Indeed our readings today point to the fact that the truth lies elsewhere: they remind us that Christians are called to hold all those truths together, that doubt and despair are not the negation of faith but at times integral components of it. And those we honor today as saints give us examples we can follow precisely because, in many cases, they struggled.
All Saints’ Day is about aspiration: God asks ordinary people do extraordinary things. In everything we play our role as revealers of grace -- singing God's graceful melodies -- by responding to the needs of the world, letting our light shine so that our world may know that God is alive, seeking beauty, healing, and justice in our midst. You can aspire toward holiness; you can be a person of stature, grace, and hospitality; you can share God's healing love and break down barriers of race, gender, ethnicity, and sexuality throughout the ordinary business of everyday life.
Walking through our beautiful Nave earlier this week, I was reading the names, familiar in the families that are still at Church Street and wondering about their stories. The sun streaming in on the bright fall day reminded me of a story about a man who brought his son to beautiful Duke Chapel on a similar sunny day. The sunshine shown through the numerous stained glass windows. The father said to his little boy, "Those windows show pictures of the saints. Do you know who the saints are?"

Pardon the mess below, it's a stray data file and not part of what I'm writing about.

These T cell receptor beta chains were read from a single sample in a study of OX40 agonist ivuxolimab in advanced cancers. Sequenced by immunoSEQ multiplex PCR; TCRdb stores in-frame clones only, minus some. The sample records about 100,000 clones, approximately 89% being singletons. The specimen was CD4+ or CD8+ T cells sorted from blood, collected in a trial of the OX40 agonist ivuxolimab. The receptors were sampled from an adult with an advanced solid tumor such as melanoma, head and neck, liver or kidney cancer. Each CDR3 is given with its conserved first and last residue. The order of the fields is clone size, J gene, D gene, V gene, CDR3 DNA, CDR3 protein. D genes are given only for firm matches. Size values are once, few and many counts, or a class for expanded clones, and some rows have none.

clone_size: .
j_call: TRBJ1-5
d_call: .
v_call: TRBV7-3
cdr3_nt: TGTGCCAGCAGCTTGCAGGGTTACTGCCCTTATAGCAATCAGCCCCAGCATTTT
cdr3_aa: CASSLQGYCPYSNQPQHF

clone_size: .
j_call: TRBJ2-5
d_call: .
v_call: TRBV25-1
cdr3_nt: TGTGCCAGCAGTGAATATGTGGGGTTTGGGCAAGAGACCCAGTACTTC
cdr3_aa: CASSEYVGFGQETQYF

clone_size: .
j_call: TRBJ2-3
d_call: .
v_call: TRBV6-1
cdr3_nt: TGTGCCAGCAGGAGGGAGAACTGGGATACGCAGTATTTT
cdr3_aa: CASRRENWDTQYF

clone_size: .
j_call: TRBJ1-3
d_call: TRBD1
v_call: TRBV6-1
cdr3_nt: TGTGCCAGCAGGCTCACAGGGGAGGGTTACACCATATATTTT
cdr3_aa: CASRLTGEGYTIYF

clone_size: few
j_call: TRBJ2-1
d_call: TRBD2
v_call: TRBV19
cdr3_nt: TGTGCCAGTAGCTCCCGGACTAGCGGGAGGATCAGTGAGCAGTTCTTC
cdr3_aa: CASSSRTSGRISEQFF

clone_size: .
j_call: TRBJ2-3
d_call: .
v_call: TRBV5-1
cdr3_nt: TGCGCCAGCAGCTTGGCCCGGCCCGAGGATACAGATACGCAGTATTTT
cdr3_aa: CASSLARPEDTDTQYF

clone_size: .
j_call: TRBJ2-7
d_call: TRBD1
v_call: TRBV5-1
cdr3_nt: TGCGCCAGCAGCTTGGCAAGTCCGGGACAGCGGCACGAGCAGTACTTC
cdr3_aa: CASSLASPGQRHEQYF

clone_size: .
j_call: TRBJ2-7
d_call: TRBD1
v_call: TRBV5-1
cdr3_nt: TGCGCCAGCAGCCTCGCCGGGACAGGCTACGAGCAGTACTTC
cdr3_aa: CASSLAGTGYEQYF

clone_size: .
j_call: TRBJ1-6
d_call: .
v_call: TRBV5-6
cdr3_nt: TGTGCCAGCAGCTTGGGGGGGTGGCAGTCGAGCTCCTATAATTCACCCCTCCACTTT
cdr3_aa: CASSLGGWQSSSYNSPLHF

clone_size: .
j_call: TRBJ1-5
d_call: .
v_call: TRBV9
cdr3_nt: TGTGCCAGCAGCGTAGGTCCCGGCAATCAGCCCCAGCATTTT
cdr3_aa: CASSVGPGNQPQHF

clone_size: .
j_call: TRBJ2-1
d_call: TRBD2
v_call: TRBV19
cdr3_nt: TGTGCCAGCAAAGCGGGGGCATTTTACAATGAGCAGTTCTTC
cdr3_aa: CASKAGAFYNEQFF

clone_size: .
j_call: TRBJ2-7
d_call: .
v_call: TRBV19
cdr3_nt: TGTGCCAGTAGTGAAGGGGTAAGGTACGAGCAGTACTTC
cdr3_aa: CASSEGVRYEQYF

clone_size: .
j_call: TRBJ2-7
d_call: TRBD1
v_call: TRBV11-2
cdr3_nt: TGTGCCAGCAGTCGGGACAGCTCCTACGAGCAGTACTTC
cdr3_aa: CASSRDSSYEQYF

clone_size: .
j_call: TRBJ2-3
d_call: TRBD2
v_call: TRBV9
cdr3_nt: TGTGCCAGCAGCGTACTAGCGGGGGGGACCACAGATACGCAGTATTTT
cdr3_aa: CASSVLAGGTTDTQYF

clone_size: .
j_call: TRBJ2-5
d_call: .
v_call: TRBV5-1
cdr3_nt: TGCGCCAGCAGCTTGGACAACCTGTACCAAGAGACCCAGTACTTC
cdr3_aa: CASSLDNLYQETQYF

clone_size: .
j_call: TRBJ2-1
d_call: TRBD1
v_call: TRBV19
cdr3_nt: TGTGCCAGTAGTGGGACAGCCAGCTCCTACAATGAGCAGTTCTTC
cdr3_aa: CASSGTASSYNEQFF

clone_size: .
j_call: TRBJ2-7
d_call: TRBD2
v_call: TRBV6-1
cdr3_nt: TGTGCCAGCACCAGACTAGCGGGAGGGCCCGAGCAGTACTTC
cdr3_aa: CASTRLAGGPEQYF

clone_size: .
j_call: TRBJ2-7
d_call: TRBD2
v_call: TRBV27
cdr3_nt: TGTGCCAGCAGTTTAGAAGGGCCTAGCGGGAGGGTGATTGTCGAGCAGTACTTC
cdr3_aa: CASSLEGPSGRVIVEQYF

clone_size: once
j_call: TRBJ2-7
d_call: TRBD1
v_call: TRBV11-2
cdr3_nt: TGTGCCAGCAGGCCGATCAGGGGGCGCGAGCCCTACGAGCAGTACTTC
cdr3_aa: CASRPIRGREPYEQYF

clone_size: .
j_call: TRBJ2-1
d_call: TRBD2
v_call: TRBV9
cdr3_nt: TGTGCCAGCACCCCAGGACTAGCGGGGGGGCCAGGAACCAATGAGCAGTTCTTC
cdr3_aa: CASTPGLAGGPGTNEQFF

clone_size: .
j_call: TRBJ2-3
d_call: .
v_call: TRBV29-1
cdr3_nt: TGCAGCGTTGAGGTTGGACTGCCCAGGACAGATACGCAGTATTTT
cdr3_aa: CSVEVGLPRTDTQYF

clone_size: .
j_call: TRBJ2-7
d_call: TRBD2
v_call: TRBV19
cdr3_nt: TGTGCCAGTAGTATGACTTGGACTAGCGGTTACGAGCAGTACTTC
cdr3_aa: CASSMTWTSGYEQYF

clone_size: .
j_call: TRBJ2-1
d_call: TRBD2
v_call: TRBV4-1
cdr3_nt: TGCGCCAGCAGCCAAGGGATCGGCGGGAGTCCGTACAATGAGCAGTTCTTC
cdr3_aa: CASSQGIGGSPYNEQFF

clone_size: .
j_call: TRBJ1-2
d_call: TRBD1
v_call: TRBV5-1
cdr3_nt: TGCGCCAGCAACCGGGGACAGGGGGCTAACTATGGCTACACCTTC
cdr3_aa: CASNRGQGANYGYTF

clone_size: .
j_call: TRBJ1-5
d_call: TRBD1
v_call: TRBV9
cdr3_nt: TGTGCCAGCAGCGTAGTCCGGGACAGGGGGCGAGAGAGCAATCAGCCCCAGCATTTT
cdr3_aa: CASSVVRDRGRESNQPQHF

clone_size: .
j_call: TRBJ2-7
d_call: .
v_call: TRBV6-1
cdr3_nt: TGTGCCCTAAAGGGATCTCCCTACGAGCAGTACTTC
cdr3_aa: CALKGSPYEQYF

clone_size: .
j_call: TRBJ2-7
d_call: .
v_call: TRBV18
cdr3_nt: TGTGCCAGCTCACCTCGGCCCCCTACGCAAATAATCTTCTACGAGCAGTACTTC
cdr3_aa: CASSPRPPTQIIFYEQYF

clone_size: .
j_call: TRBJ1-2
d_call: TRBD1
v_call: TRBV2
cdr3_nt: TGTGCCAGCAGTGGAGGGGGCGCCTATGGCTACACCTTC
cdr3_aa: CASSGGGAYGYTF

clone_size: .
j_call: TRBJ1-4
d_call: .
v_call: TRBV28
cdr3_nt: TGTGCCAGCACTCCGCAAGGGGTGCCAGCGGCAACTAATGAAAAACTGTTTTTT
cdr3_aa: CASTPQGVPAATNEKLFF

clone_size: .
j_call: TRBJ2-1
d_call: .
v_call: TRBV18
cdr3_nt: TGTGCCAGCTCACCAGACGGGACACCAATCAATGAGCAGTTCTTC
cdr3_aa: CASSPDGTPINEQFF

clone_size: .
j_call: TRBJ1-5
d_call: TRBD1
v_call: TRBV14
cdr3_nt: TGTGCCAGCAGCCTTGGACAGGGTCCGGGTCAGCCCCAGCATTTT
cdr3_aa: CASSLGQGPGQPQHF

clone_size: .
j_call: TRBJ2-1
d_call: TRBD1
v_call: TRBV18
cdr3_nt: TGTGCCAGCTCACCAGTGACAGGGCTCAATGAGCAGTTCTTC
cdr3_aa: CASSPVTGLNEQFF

The little boy, looking up at the brilliant windows, said, "Yes. The saints are the ones who the sun shines through." He was right. The saints are the ones who the Son shines through. Saints are those who embody the truth of Jesus' promise, "If you abide in me, I will abide in you." They are the ones through whom we see the Son. (3)
For all the saints, who from their labors rest, we give you thanks this day, O God.
For all those dear people who loved us, who told us stories of Jesus, who lived the faith before us and exemplified the path of discipleship, we give thanks.
Remembrance of the saints and their witness reminds us that we are not here by our own efforts. Rather, we are here in your church by their gifts and grace. And the saints remind us too that, "In Christ you also, when you had heard the word of truth, the gospel of your salvation, and had believed in him, were marked with the seal of the promised Holy Spirit. This is the pledge of our inheritance toward redemption as God's own people, to the praise of his glory."
Let us pray
Lord, help us so to live that others might profit by our example. Give us grace to live faithfully in our time and place, to live the Christian life in such a way that others might see our lives and want to follow you because they see some of your light reflected in us.
Lord, give us the strength we need to serve you all our days, to be faithful in all things great and small, and to love you not only with our hearts, but also with our hands, to risk ourselves in loving acts of service to you and to our fellow human beings, your beloved children. Give us strength to be saints; in the power of Christ. Amen.
(1) Tom Long, Christian Century
(2) Mother Teresa's Crisis of Faith, Time
(3) Bishop Wil Willimon, Reflections on All Saints Sunday